Dental veneers are a useful treatment for a wide range of dental conditions, but many people allow misconceptions to hold them back from finding out more about this option. Here are four myths about dental veneers that dentists wish would die already.
1. Myth: Veneers Are Only a Treatment For Chipped Teeth
In fact, dentists fit dental veneers for a wide range of reasons. For example, dental veneers can cover small gaps between the front teeth, creating the appearance of a straight and even smile.
You may be extremely conscientious about cleaning your teeth, but this does not make them immune to stains. Whatever you eat or drink comes into contact with your teeth, and as you age, these stains start to become more conspicuous as they darken in colour. Fortunately, there are a couple of cosmetic procedures that you could opt for to remedy this staining. The most common solutions that people seek are teeth whitening and dental bonding.
Not every dental patient is willing to invest the time it takes to correct malocclusion through orthodontic treatment. They may instead turn to a cosmetic dentist for veneers, which take weeks as opposed to the 18-28 months for the average orthodontic case.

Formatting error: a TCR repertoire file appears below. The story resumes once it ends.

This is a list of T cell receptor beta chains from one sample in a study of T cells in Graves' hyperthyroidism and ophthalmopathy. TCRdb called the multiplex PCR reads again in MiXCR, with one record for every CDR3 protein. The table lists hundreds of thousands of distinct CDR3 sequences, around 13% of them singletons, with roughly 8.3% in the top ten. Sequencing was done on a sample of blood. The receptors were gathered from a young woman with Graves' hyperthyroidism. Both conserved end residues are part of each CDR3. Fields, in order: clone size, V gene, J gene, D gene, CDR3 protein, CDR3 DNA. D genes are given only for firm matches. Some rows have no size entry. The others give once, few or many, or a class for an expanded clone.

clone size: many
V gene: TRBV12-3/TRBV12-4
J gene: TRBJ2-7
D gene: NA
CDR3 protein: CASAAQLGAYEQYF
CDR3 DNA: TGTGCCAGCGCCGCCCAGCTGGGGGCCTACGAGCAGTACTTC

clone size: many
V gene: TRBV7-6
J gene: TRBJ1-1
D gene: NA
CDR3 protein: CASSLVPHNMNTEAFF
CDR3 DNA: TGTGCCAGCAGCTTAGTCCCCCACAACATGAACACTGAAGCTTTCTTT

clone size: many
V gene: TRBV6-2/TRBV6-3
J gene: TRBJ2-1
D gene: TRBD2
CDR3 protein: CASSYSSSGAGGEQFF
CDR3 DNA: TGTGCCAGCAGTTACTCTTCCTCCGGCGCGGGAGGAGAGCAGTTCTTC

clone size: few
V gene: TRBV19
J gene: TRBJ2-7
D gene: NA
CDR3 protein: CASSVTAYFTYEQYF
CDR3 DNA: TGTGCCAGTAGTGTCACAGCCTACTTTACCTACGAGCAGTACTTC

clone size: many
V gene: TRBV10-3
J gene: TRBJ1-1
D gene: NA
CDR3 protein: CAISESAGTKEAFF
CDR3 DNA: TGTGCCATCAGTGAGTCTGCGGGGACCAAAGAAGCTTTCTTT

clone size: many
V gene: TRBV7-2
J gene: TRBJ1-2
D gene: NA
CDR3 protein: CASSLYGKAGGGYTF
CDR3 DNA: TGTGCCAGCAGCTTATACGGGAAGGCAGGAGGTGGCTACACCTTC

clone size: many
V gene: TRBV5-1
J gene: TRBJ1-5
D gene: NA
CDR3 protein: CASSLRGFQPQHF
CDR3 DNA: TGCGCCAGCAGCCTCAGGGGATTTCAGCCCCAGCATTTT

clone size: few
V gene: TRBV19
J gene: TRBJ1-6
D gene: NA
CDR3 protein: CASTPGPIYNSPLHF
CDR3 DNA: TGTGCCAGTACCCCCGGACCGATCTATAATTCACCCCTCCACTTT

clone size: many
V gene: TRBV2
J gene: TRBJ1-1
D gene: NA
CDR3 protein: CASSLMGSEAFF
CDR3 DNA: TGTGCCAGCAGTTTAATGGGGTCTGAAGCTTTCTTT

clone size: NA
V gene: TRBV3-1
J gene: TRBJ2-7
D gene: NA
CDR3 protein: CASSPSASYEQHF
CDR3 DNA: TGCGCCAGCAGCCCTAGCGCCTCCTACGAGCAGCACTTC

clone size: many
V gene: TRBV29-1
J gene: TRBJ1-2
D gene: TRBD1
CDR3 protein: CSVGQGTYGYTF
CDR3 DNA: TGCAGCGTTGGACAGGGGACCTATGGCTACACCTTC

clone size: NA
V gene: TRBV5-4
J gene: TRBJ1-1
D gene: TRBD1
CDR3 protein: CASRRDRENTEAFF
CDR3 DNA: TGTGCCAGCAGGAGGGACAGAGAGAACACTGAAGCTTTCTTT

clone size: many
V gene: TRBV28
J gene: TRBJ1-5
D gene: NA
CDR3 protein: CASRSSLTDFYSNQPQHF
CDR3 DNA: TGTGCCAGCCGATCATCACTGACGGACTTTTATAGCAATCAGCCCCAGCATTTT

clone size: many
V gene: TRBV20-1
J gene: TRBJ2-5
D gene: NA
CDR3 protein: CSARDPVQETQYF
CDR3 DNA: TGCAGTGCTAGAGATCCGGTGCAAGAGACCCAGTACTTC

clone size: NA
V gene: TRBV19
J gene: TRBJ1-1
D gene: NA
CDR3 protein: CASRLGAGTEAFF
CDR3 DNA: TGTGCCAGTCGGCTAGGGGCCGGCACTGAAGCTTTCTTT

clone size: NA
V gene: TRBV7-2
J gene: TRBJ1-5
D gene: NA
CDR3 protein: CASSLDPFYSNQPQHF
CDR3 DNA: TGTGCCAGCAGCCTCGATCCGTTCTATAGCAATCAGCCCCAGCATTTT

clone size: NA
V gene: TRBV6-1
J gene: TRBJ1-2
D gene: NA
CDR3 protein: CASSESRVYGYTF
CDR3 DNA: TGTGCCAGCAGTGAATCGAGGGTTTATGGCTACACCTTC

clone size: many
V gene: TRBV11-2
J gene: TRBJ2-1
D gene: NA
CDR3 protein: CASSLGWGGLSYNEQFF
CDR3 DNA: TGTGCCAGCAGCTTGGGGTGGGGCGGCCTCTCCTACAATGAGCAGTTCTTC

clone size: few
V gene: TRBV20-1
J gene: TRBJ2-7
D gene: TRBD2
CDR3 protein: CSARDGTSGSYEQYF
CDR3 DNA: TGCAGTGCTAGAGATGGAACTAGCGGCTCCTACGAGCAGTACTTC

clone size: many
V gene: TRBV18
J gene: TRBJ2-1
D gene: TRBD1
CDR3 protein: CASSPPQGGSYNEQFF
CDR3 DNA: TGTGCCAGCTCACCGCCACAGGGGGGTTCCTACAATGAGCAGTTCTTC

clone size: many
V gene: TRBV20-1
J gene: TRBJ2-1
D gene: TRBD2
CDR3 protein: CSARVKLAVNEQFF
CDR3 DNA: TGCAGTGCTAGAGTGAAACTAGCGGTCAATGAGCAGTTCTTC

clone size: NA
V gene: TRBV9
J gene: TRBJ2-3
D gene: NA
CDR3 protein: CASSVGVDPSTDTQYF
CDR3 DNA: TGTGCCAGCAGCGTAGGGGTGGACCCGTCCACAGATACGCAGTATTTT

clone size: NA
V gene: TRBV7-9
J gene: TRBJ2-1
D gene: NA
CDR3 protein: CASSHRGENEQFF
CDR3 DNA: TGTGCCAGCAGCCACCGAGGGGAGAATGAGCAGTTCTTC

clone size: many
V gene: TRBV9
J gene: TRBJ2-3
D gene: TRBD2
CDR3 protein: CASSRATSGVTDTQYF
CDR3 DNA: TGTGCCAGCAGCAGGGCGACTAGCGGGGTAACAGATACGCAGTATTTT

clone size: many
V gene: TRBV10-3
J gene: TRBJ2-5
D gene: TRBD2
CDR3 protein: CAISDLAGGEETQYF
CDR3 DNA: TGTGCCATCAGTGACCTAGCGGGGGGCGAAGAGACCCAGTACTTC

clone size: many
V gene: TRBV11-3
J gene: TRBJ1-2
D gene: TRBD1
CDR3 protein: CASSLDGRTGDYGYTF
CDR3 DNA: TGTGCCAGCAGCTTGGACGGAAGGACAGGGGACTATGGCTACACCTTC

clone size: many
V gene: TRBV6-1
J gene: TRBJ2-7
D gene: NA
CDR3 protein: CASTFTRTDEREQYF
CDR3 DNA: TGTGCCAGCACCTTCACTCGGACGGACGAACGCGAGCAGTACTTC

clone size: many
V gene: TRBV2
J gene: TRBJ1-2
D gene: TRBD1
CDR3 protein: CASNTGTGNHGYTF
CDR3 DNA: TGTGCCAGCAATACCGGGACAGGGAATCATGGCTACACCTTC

However, though it is possible for a cosmetic approach such as veneers to take the place of orthodontic treatment, there are several reasons why doing so is not recommended.
Veneers Can Only Treat a Minor Overbite
It's usually recommended that adults see their dentist every year or even more often; your own dentist, someone from a place like The Happy Tooth Kurri Kurri, can tell you when you should be visiting his or her office, depending on the condition of your teeth and any risk factors to your oral health, such as smoking. However, you may never get that recommendation if you don't go to their office in the first place!
Cavities don't always announce their presence via pain. In fact, a cavity may be present in a tooth for a long time before you experience any pain. However, you never wait until a cavity causes pain before visiting your dentist for treatment. Doing so may result in the need for a root canal and crown. If your dentist can get to the cavity before you begin to feel pain, then a simple filling should prevent any further damage from occurring.